Gadfly’s grandfather had a saying: shirtsleeves to shirtsleeves in three generations. This means that hardworking parents of low socioeconomic status raise children of higher socioeconomic status, who then raise children of privilege who slip back down the income ladder. (From a tailor, say, to an accountant, to a maker of stained-glass windows.) This adage ties directly into Amy Chua and Jed Rubenfeld’s The Triple Package, a thought-provoking new book about upward mobility in America. Chua and Rubenfeld examine the U.S. as a whole and eight U.S. subgroups (Mormons, Jews, Nigerians, Lebanese, Chinese, Indians, Iranians, and Cubans) that at one time or another have been disproportionately upwardly mobile. The authors attribute this economic success to three characteristics, which they call the “Triple Package:” a superiority complex (my people are chosen), a sense of inferiority (my people have been oppressed), and impulse control (I refuse to eat that marshmallow). Such a person has a chip on her shoulder, has something to prove, and is abstemious. The source and degree of each characteristic varies with the group, but all three are present during each ascent. All in all, the authors make a pretty compelling case. Despite the controversy surrounding the book, the authors discuss the declining American work ethic more than the differences between racial and religious subgroups. In this sense, the book plows familiar ground (remember how old the shirtsleeves adage is). But it’s also attractively simple and meticulously complete. Accompanying their central thesis, Chua and Rubenfeld tactfully touch on the hazards of each characteristic, why certain groups don’t exhibit all three, and how upwardness typically slows when a group achieves a measure of success. They’re also very aware of the treacherous racial/ethnic/religious lines they walk and traverse them carefully. They strive to avoid politically incorrect speculation, admit that theirs is only one of many possible theories of “success,” and acknowledge that causation is unprovable. Most impressively, they painstakingly back up nearly every sentence with research (the book has as many endnotes as it has content). Still, it may not be necessary to read the whole book to get its gist. The authors’ New York Times op-ed serves as a solid summary.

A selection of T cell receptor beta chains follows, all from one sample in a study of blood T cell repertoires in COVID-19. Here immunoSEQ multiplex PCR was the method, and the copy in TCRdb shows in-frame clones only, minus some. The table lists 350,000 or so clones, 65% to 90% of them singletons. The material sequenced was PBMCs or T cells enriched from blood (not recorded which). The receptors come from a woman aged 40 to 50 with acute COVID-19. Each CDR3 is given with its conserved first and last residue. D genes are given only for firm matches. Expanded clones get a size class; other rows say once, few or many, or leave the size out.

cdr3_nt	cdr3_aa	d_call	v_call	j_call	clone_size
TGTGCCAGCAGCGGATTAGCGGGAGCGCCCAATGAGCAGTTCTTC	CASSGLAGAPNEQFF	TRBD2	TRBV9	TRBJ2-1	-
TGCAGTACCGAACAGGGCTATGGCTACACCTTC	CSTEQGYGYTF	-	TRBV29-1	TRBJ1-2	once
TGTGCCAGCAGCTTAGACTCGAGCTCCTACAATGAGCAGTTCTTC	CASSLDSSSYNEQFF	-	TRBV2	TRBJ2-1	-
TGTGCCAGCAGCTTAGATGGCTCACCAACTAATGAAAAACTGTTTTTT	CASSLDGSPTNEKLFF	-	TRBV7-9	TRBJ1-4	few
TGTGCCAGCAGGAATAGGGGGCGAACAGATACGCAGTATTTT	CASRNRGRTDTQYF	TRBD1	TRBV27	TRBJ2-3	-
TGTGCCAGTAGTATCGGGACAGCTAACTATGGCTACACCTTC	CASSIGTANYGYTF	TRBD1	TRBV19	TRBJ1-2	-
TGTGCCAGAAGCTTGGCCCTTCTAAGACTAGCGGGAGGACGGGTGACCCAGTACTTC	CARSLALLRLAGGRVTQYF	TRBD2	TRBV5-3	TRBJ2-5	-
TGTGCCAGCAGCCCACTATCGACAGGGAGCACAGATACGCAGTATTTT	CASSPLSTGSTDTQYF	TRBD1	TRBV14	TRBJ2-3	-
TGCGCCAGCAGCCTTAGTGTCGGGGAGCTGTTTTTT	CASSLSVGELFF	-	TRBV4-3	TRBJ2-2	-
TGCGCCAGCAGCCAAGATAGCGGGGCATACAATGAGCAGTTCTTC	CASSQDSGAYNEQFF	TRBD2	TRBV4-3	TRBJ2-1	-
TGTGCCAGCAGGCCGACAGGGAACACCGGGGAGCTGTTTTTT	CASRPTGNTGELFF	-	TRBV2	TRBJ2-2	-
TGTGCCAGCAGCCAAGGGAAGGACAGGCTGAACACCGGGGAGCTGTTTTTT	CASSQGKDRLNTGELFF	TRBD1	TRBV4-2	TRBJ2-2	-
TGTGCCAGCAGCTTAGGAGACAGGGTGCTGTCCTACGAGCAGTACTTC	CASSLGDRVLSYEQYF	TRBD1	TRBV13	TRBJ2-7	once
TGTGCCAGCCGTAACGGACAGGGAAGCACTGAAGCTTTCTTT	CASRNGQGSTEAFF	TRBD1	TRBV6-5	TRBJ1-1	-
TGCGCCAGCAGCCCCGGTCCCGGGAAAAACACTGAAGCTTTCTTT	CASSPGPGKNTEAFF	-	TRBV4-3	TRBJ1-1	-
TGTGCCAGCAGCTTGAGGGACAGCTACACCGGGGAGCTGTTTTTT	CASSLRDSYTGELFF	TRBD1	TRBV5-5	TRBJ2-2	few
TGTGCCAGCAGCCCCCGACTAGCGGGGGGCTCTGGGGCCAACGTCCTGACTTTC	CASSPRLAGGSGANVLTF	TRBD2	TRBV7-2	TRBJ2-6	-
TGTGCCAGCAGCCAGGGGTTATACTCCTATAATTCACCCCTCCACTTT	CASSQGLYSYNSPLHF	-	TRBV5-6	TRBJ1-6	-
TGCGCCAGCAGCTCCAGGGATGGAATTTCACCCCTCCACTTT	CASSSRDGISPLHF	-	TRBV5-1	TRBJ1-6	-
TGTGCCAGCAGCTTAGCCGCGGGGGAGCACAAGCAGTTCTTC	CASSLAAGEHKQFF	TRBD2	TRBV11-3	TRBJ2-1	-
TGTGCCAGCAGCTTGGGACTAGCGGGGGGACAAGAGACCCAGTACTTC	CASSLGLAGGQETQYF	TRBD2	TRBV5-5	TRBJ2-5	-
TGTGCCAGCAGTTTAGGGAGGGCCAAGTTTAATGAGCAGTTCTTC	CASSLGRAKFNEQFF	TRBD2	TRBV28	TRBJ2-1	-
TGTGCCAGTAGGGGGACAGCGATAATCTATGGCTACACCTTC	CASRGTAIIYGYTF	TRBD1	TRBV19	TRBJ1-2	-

Amy Chua and Jed Rubenfeld, The Triple Package (New York, NY: The Penguin Press, 2014).

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